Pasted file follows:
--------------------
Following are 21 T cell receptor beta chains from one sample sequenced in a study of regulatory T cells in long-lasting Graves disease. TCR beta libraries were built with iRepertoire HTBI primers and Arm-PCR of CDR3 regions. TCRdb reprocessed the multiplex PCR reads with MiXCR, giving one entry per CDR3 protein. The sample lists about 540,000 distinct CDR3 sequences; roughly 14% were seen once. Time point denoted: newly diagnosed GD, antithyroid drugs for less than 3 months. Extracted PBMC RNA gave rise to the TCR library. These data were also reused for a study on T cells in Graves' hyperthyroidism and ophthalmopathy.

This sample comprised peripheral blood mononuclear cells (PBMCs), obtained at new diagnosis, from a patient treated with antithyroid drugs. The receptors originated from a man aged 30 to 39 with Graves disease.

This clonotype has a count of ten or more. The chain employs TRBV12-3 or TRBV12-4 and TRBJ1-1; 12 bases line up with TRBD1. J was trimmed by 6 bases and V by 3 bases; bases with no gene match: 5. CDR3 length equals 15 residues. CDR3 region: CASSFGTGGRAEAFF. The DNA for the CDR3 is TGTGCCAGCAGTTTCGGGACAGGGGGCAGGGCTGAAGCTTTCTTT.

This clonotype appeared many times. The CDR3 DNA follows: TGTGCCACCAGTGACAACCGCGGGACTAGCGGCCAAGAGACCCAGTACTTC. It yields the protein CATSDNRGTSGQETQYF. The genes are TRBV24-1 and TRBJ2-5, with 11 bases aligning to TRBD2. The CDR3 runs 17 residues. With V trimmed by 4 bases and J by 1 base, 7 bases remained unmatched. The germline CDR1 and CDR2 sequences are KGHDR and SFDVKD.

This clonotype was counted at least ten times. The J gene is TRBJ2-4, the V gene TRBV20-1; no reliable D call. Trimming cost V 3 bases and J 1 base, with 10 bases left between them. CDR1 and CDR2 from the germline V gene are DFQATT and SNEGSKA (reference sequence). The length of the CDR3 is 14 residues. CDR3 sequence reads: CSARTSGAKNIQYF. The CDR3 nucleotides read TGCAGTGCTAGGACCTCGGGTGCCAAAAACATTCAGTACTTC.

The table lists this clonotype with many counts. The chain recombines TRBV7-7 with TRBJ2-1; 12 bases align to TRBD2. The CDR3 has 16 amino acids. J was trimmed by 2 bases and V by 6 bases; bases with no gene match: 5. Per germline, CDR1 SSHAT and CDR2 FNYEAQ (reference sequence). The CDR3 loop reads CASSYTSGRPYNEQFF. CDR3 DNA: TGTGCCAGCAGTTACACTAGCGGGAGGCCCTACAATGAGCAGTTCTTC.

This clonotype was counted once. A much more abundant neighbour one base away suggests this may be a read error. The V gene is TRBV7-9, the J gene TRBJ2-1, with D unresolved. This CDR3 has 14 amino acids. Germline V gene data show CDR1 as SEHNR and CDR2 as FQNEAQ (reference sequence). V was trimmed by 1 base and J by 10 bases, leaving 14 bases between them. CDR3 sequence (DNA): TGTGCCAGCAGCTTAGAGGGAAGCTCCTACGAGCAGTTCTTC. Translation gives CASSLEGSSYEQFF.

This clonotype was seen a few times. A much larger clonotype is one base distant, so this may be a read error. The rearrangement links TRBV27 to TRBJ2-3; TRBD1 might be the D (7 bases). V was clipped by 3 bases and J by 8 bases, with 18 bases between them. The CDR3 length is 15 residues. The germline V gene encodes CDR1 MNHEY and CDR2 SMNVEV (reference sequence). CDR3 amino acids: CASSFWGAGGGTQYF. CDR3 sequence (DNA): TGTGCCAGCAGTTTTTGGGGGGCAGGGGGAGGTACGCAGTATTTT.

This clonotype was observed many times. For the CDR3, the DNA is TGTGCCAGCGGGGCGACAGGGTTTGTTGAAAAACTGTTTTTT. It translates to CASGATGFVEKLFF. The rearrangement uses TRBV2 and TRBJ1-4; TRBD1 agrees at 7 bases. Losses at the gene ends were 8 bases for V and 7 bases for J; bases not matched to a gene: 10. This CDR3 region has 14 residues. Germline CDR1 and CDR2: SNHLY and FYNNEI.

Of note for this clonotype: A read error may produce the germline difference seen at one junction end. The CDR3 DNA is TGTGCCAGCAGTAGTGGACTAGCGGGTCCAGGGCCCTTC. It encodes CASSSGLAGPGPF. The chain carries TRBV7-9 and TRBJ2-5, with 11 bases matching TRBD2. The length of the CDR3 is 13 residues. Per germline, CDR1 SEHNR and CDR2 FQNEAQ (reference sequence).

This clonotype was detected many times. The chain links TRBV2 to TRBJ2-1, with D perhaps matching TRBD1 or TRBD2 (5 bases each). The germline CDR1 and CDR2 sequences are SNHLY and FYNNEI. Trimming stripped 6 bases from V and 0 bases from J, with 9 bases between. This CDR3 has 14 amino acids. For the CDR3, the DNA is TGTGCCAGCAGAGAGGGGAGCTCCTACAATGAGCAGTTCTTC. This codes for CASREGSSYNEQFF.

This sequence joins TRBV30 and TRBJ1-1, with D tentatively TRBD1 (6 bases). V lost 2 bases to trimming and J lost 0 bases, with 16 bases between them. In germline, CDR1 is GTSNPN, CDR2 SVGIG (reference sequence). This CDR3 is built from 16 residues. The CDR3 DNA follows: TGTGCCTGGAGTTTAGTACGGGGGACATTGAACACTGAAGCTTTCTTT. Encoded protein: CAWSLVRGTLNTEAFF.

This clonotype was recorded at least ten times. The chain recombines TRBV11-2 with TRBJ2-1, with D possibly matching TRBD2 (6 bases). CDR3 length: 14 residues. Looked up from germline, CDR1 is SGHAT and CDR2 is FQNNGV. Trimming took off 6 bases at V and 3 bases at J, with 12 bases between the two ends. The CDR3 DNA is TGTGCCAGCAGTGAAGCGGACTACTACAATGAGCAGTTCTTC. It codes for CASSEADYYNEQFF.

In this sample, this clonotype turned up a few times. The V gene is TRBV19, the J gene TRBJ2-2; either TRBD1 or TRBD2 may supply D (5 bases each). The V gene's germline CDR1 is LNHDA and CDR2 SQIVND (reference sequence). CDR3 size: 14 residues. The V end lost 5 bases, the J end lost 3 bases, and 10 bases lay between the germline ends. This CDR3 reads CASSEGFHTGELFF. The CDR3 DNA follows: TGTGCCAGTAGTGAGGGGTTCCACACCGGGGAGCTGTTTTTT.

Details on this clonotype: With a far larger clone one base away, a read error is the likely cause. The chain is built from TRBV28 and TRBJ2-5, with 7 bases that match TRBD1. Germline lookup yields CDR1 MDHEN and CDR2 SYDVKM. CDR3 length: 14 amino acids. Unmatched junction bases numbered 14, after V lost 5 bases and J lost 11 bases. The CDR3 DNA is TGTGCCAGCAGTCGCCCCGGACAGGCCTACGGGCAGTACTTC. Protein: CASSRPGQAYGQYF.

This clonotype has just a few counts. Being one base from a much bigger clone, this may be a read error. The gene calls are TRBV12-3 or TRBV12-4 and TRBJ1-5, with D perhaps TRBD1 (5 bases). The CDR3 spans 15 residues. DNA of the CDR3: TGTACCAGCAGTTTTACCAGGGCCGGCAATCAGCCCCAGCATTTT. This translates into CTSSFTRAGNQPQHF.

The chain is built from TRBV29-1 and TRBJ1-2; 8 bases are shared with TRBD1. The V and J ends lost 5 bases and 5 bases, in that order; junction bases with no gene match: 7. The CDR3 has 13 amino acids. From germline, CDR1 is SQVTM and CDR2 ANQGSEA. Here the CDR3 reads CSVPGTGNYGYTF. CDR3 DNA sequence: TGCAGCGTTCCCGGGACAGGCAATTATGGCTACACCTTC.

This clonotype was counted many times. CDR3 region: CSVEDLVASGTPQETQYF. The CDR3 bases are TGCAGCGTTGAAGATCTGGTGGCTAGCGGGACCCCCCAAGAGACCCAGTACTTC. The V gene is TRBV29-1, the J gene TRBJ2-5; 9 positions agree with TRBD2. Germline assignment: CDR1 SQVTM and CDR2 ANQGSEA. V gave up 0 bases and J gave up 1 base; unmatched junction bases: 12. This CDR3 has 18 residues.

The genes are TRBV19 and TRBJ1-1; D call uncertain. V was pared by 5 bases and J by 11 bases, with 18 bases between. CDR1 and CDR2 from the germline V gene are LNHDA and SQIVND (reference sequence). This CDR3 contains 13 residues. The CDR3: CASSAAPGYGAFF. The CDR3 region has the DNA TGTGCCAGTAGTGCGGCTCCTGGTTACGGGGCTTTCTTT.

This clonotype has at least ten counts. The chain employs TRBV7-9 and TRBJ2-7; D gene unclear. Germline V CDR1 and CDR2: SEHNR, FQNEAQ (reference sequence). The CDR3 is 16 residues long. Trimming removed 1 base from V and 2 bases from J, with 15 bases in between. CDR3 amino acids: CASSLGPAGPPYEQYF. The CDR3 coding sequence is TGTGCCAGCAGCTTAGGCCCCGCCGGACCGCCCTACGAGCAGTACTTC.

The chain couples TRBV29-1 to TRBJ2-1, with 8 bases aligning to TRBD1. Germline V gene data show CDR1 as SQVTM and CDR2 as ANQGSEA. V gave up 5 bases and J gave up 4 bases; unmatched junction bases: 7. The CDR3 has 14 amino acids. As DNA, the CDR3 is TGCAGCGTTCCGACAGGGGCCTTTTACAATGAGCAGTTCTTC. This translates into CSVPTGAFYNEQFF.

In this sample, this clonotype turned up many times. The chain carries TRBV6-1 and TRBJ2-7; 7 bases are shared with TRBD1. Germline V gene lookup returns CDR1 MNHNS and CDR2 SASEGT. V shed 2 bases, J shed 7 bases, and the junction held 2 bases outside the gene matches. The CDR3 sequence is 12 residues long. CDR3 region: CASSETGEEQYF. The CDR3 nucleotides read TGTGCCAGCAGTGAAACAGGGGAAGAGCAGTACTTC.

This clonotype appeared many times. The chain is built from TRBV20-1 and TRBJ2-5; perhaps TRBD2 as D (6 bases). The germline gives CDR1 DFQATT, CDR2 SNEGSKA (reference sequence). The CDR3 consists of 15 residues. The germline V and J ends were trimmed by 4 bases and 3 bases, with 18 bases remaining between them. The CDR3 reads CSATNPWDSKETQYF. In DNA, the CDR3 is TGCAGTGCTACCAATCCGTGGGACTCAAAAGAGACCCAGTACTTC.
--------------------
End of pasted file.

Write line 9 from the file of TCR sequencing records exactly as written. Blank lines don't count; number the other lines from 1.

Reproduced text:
This clonotype was observed many times. For the CDR3, the DNA is TGTGCCAGCGGGGCGACAGGGTTTGTTGAAAAACTGTTTTTT. It translates to CASGATGFVEKLFF. The rearrangement uses TRBV2 and TRBJ1-4; TRBD1 agrees at 7 bases. Losses at the gene ends were 8 bases for V and 7 bases for J; bases not matched to a gene: 10. This CDR3 region has 14 residues. Germline CDR1 and CDR2: SNHLY and FYNNEI.